Pavel Uvarov, Chairman of the Expert Council of VAK, was also unclear on the question if Medinsky might be deprived of the degree: “I am sure that the degree obtained under the formal procedure is not subject to cancellation.”
As for Medinsky, he claimed the criticism of his opponents was ideological: “They first looked for plagiarism, and they did not find it. […] Then, they say, [I used] the wrong methodology. I have a very simple methodology: I do not approach the evaluation of historical events from an abstract point of view, but from the point of view of the state’s national interests at this historical moment.” For Medinsky, the country’s interests are more important than “abstract positions, common historicism”. Apparently, Medinsky is against the principles that make history research a science.
The final decision on Medinsky’s academic degree will be made by the VAK Presidium at a meeting on October 20, 2017.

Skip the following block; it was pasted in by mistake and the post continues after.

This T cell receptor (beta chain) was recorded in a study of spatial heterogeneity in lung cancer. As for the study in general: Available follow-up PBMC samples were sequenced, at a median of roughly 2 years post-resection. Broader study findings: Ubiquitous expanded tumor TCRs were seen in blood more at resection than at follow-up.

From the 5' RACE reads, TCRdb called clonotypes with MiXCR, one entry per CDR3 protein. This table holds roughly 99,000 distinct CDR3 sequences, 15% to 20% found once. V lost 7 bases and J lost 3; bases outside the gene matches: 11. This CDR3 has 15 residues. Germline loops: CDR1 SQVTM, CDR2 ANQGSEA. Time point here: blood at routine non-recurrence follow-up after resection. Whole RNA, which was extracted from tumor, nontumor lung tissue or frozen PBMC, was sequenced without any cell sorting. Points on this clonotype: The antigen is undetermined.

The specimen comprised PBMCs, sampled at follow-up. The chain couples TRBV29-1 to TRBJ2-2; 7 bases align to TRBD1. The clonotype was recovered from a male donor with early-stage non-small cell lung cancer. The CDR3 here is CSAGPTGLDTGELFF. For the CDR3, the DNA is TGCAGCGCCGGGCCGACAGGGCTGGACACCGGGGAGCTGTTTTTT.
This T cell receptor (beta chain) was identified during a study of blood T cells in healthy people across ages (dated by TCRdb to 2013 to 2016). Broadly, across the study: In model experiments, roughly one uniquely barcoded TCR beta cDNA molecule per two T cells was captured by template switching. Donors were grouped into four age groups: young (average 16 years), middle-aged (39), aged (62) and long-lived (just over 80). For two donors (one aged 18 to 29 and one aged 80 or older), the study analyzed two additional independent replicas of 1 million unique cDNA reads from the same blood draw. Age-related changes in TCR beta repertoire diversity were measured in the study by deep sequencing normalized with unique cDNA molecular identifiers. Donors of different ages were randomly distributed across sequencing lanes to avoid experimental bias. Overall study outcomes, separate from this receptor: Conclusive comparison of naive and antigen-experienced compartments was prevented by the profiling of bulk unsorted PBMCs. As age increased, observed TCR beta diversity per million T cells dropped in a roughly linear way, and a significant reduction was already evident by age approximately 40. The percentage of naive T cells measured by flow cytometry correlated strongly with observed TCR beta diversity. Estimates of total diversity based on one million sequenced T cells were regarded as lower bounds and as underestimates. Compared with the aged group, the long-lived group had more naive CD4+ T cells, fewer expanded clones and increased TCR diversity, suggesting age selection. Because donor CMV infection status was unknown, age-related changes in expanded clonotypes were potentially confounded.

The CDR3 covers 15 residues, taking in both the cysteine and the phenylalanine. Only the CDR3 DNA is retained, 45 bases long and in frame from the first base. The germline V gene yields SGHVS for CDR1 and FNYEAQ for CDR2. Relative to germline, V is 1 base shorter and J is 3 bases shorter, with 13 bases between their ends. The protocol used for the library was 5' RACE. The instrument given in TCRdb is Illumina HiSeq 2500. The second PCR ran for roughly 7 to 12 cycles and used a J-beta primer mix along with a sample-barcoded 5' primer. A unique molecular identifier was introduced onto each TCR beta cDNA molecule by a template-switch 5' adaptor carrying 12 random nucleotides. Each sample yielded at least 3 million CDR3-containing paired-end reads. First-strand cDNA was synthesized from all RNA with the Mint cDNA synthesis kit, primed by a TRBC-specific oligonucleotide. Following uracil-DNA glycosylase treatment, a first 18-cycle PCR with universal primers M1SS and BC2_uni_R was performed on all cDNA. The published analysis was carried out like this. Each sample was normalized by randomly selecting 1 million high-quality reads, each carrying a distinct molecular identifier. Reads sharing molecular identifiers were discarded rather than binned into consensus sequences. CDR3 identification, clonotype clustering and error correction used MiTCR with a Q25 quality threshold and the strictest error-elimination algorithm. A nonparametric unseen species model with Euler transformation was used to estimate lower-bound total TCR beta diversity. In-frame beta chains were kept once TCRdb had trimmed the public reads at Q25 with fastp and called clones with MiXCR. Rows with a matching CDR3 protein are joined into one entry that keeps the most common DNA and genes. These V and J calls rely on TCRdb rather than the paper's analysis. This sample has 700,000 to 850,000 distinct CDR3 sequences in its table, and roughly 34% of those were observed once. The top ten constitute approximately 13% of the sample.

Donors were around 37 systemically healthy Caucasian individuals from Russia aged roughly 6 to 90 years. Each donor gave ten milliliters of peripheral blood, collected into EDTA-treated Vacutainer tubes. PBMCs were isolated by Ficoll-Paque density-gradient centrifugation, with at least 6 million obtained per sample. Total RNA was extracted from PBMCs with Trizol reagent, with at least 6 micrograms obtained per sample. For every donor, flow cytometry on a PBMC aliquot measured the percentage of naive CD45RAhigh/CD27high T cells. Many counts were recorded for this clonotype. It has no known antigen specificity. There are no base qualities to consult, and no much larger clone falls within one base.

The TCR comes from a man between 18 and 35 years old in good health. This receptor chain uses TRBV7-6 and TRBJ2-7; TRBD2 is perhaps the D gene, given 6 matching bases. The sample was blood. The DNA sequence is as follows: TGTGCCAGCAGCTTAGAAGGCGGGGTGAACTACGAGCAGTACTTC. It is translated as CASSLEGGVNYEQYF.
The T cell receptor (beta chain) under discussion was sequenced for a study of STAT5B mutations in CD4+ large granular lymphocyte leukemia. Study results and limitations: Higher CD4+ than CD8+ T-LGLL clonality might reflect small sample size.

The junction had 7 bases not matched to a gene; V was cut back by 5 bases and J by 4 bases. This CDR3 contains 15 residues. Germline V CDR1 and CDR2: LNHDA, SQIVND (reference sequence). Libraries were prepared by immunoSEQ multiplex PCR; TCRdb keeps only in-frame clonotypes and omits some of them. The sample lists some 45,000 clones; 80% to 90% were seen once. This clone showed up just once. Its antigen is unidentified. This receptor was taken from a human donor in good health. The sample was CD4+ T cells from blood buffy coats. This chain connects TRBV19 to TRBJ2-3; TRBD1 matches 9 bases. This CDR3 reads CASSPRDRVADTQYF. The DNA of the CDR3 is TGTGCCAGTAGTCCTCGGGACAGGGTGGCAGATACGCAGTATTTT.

On October 3, 2017, the day after the Expert Council of VAK on History issued its decision on Medinsky’s dissertation, the Russian Ministry of Education and Science, headed by Olga Vasilieva, deprived the St. Petersburg historian Kirill Aleksandrov of his Doctor of Sciences degree. Previously, on March 1, 2016, Aleksandrov had successfully defended his dissertation entitled “General and Officer Cadres of the Armed Formations of the Committee of Liberation of Russia, 1943-1946,” at the Dissertation Council meeting of the St. Petersburg Institute of History of the Russian Academy of Sciences. The deprivation of Aleksandrov of his degree was a political decision since the dissertation discussed the army of General Andrei Vlasov that fought against the Red Army at the end of WWII on the German side.